A just released New Hampshire poll reveals three surprises. The first involves former President Donald Trump, the second, Florida Gov. Ron DeSantis, and the third, and most unexpectedly, ex-New Jersey Gov. Chris Christie.
National Research, Inc. conducted a poll for the American Greatness Super PAC (6/12-14; 500 NH likely Republican primary voters) and initially finds former President Donald Trump gaining strength in the Granite State. Despite facing a new federal indictment that includes 37 counts, Mr. Trump has actually added five percentage points to his New Hampshire support total in the June NR poll when compared to the firm’s May survey.
In the previous poll, Mr. Trump led Gov. DeSantis, 39-18%. In this most recent June study, Mr. Trump’s advantage is 44-12%, which is a net gain of eleven points for the former President. Mr. Trump rose five points, while Gov. DeSantis dropped six.
The DeSantis performance is the second surprise. While being down as little as 13 percentage points in New Hampshire to Mr. Trump according to a St. Anselm’s College survey released at the end of March, the Florida Governor then dropped to 20 points down in an April University of New Hampshire poll.
In this new June study, Gov. DeSantis now finds himself trailing by 32 percentage points, more than two and one-half times the original deficit reported at the end of March. Now officially a presidential candidate, the DeSantis organization will have to work overtime to reverse the trend in this important early primary state.
In the biggest surprise discovered in this poll, former New Jersey Gov. Chris Christie, just recently announced as an official presidential candidate, bolts into a third place tie with Sen. Tim Scott (R-SC) at 7% apiece.
Mr. Christie had been attracting a great deal of media attention saying he was running to get on the debate stage and take Trump to task for what Christie claims were mistakes during his Presidency and certain issue positions. Mr. Christie claims he “took Marco Rubio out,” during the 2016 debates and has similar plans for Trump this year.
While Mr. Christie is wagering high on his debate performance, earning a podium may not be so easy under the Republican National Committee debate qualification rules.
While Gov. Christie’s early polling performance suggests that he would clear a 1% national or early state poll hurdle after July 1st, the next two requirements might prove more difficult. While a prolific fundraiser during his time as Governor of New Jersey, attracting 40,000 contributors from around the country before the August 23rd debate may be a challenge. All of the donors cannot come from one state. A candidate must have at least 200 individual contributors from each of 20 states, thereby proving the campaign has a national organization.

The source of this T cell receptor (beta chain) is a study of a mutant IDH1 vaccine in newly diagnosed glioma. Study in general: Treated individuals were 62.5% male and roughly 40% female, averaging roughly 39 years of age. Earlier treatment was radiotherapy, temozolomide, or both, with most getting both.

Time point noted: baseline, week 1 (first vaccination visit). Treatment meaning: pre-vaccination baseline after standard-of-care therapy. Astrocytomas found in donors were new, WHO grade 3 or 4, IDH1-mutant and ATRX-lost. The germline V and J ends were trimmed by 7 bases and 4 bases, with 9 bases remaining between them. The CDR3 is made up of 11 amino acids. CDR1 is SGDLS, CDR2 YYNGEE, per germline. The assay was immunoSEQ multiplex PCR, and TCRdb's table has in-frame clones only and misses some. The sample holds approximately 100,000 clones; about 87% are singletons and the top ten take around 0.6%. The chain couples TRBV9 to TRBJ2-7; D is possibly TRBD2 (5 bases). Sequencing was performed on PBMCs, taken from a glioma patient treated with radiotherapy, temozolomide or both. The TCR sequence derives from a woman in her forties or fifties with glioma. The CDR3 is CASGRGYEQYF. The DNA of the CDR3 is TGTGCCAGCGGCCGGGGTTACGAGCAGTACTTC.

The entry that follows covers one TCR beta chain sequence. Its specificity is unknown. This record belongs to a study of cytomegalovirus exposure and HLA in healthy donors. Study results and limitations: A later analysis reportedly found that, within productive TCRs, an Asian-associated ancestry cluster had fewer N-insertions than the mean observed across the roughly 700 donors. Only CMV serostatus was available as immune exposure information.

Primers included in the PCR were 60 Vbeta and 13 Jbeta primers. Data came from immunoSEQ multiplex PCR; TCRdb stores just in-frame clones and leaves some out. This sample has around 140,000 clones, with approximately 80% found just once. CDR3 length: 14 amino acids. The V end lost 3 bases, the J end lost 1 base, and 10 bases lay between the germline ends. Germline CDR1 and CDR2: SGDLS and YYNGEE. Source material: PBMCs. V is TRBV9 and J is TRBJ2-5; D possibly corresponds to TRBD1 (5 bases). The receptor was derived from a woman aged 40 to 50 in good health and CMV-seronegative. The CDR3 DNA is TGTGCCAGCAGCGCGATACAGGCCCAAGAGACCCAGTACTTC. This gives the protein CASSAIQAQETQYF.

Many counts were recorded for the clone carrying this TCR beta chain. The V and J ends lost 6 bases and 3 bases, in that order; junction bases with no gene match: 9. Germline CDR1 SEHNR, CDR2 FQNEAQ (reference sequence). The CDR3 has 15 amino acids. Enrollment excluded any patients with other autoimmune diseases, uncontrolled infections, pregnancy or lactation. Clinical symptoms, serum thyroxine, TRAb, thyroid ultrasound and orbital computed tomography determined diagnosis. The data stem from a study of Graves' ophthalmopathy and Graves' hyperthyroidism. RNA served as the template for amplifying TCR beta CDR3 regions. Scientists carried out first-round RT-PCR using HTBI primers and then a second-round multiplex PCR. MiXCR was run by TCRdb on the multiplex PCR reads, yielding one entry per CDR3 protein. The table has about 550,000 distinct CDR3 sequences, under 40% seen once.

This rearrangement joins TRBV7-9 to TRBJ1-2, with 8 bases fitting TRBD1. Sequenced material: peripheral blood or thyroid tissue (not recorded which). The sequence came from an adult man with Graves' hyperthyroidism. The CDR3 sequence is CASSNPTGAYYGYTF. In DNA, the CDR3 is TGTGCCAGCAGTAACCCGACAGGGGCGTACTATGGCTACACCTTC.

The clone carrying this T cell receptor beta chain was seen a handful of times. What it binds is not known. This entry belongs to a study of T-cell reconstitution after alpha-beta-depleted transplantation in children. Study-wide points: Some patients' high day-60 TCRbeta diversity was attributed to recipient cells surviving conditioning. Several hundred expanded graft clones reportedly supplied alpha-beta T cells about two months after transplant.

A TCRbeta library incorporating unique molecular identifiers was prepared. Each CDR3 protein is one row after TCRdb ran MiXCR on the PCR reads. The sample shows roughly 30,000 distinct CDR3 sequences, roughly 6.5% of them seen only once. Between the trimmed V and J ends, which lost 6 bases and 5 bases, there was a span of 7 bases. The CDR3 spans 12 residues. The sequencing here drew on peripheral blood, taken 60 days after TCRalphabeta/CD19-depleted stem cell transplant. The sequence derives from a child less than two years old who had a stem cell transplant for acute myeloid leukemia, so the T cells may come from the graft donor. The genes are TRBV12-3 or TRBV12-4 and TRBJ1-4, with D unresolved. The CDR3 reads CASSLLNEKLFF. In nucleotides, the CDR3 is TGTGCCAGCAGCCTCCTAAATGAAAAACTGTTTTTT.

The third requirement, and one to which former Arkansas Gov. Asa Hutchinson just recently objected, is to sign a pledge promising support for the eventual GOP presidential nominee. Gov. Hutchinson requested that the RNC amend this pledge to allow an escape from the promise if Mr. Trump, or any of the other candidates, is convicted of a felony. So far, the RNC is not adhering to the requested change. This pledge, too, may cause trouble for Gov. Christie, as well as some of the other candidates.
Regardless of what may or may not happen in the future, Gov. Christie is now officially in the competition. Though still in single digits according to the NR New Hampshire poll, he remains only five points behind Gov. DeSantis. If he does make the debate and follows through on his strategy of isolating and challenging Trump, it is unclear just how much the race will change. Even if he has success in turning some people against Trump, there is no guarantee they will come to Christie by default.
Finally, a point the pollsters made in their analysis revolves around New Hampshire Gov. Chris Sununu deciding not to run for President and to which candidate the bulk of his supporters would now back. At least in this first poll taken after his announcement, the results did not help Gov. DeSantis as expected. Instead, the pollsters indicated the Sununu support appeared to gravitate to either Sen. Scott or ex-Gov. Christie.
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